Certainly not to the party-line Republican candidates. All of the GOP field, with the exception of Representative Ron Paul, have supported President Bush’s Iraq fiasco and are prepared to “stay the course” indefinitely, no matter that it is further indenturing the taxpayers of our already bankrupt nation, destroying the dollar, drastically weakening our military, costing the lives of thousands of our young men and women, eviscerating constitutional checks and balances at home, completely alienating our allies, and destabilizing the Middle East. Rather than conquering “Islamofascism,” the Bush “war on terror” has stirred anti-American sentiment among even moderate Islamic populations and stampeded new recruits into the arms of the terrorist groups that are the ostensible targets of our war effort.
Thomas is no conservative Republican, of course, but she is voicing concerns that should be at the top of the list for traditional Republicans who genuinely treasure constitutionally limited government, the rule of law, fiscal responsibility, and who believe in restricting the use of our military to national defense, rather than for “nation building” and global crusades to promote “democracy” at the point of a gun. Unfortunately, as Thomas has observed on the matter of war, the bulk of the candidates, whether Democratic or Republican, represent the maintenance of the status quo.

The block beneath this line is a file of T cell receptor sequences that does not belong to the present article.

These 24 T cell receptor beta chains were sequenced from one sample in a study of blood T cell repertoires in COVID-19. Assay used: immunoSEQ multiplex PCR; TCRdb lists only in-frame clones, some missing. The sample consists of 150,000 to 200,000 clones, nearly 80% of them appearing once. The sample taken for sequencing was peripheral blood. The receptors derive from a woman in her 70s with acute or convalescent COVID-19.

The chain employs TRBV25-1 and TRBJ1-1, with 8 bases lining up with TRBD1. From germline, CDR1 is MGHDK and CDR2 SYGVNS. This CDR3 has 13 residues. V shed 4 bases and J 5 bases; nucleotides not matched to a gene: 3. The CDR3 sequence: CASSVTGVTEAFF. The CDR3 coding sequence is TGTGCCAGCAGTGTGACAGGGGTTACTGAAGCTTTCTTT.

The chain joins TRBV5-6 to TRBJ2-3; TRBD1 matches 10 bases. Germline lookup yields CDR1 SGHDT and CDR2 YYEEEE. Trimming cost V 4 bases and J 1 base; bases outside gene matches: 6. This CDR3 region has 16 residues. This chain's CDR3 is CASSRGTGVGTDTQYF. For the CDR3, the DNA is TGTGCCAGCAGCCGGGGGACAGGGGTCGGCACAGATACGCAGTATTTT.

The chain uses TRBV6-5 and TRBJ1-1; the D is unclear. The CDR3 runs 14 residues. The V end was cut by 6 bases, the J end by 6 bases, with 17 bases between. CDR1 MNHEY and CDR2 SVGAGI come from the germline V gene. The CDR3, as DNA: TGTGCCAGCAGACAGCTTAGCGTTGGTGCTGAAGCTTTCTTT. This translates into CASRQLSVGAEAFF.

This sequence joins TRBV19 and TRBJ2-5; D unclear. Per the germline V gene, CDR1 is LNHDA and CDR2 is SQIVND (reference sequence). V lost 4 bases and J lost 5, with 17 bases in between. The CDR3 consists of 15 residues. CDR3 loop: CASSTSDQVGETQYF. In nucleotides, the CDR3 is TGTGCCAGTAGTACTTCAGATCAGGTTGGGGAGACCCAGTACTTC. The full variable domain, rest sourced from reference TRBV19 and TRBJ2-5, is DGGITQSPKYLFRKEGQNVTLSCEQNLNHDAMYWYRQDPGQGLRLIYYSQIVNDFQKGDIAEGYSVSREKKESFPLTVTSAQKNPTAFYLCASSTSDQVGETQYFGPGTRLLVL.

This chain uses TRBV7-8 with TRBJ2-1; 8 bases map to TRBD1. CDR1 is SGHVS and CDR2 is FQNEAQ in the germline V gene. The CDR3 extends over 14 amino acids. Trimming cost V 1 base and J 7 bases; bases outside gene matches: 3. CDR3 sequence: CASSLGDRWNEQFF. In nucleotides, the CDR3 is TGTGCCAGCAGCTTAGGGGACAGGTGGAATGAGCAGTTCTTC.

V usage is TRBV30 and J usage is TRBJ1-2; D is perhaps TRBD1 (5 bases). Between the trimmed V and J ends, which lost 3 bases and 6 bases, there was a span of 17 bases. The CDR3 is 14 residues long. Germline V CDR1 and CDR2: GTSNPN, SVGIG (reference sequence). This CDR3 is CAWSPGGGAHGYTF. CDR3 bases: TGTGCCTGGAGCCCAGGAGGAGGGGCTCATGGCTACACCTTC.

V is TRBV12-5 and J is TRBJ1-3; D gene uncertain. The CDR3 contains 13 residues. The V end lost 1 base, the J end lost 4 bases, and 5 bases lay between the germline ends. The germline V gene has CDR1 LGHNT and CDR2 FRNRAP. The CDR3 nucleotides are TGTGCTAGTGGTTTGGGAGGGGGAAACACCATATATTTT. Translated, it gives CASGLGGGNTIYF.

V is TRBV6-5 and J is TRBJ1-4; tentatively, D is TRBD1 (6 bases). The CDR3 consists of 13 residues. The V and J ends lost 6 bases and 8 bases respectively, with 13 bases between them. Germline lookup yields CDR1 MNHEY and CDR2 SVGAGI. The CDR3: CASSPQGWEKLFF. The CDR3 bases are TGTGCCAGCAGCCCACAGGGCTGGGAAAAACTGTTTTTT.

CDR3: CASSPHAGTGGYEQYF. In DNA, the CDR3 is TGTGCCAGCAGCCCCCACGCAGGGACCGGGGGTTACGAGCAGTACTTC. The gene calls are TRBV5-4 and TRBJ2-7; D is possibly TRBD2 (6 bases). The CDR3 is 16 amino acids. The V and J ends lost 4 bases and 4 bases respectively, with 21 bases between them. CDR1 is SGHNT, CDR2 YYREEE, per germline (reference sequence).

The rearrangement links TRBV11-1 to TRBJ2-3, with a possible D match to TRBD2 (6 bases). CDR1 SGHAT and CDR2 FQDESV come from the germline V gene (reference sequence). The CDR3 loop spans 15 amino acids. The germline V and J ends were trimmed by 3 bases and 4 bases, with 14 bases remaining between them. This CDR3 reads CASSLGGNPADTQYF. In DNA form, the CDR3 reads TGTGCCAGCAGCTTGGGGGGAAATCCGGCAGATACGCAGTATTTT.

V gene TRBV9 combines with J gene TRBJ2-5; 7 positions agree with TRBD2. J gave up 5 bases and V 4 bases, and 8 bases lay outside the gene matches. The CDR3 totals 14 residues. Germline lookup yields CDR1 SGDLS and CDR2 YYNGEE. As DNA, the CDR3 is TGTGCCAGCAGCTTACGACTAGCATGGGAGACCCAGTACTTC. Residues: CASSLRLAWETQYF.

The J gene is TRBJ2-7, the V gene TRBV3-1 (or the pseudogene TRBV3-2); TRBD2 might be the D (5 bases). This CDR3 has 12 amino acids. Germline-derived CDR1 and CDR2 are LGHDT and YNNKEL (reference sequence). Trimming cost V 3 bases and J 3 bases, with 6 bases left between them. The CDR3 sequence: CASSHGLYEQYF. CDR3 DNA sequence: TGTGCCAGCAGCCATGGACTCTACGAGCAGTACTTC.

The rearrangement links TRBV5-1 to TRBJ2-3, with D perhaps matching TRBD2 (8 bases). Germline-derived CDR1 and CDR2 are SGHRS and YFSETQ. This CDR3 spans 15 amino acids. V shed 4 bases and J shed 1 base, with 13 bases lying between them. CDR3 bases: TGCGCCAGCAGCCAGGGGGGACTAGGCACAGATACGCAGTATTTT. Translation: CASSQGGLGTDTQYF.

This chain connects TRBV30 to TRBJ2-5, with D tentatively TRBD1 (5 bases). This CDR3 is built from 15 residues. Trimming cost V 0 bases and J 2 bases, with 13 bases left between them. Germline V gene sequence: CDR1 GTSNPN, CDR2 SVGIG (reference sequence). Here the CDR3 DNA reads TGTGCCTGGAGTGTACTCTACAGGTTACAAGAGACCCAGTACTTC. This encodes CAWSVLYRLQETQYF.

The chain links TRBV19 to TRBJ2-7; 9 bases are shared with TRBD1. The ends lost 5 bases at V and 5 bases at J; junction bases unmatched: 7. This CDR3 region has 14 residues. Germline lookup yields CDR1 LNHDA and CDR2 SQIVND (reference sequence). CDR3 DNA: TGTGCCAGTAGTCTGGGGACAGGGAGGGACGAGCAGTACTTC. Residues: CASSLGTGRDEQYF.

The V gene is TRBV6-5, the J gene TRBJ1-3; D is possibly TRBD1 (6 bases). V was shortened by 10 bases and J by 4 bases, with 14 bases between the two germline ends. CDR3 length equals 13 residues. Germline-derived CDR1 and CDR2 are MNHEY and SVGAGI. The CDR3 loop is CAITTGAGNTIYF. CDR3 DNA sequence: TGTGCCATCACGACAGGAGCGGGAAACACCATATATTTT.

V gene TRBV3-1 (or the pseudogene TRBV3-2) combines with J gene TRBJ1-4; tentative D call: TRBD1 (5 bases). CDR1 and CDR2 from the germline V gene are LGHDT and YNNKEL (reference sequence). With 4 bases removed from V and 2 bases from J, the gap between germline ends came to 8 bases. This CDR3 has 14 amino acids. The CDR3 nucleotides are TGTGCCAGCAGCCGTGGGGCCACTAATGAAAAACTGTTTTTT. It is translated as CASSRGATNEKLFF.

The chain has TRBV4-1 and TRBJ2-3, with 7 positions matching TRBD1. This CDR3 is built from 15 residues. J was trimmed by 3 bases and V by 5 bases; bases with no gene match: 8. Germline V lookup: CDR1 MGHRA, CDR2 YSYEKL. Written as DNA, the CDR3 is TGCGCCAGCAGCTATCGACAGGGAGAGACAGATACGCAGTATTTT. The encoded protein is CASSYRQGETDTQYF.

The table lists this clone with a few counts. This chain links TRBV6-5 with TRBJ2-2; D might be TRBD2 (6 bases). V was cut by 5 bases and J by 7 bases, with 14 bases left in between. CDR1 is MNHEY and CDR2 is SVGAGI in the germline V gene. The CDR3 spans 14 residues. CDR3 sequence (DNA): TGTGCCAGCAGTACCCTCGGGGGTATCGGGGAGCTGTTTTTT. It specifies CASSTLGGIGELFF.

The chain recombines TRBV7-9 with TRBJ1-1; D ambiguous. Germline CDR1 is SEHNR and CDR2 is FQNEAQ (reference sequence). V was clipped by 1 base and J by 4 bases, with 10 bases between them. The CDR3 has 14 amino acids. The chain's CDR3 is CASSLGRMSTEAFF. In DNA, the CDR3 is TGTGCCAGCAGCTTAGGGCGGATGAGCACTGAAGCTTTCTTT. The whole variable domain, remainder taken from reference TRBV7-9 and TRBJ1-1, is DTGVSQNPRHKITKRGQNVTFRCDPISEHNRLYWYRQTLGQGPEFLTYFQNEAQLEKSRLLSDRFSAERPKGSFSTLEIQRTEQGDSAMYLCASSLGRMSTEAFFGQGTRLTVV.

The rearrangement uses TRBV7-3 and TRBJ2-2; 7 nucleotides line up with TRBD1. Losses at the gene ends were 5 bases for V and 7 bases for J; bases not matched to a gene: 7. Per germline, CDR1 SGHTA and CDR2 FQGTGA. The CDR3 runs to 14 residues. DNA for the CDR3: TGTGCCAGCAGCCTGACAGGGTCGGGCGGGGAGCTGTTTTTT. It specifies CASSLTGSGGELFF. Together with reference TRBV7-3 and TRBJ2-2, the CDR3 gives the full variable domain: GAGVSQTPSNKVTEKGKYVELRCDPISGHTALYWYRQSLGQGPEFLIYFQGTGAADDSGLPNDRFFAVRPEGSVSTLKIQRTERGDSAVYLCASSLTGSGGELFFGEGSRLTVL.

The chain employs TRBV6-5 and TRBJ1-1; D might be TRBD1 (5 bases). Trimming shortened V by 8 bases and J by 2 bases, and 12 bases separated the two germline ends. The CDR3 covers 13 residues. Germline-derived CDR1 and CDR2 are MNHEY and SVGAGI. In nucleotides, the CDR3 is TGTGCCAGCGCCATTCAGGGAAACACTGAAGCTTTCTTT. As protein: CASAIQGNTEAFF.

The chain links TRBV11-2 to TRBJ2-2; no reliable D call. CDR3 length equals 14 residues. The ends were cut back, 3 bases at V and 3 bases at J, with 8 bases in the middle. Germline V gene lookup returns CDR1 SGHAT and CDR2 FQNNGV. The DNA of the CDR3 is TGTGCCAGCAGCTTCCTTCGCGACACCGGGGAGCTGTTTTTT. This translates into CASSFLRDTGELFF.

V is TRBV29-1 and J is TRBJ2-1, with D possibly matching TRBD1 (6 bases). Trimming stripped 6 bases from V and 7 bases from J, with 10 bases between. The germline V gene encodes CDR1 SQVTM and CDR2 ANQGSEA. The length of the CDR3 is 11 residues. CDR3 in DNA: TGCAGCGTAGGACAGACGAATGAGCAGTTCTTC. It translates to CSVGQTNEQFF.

The “Long War”
The pack of Republican hopefuls, led by former Mayor Rudy Giuliani, Senator John McCain, and former Governor Mitt Romney, would take America further into the interminable Iraqi morass, with no end in sight. Giuliani is even ready to vastly expand the war by attacking Iran.
Some Republican constitutionalists, however, recognize the insanity of this course of action. Economist Paul Craig Roberts, Assistant Secretary of the Treasury under President Reagan, noted in a recent syndicated column:
American generals used to say that the wars Bush started in the Middle East would take 10 years to win. On Oct. 31, Gen. John Abizaid, former commander of U.S. forces in the Middle East, [laid to rest] that optimistic forecast. Speaking at Carnegie Mellon University, Abizaid said it would be 50 years before U.S. troops can leave the Middle East.
There is no possibility of the United States remaining in the Middle East for a half century. The dollar and U.S. power are already on their last legs....
There isn’t any money with which to fund Bush’s lost war. It will have to be borrowed from China.
The Romans brought on their own demise, but it took them centuries. Bush has finished America in a mere seven years.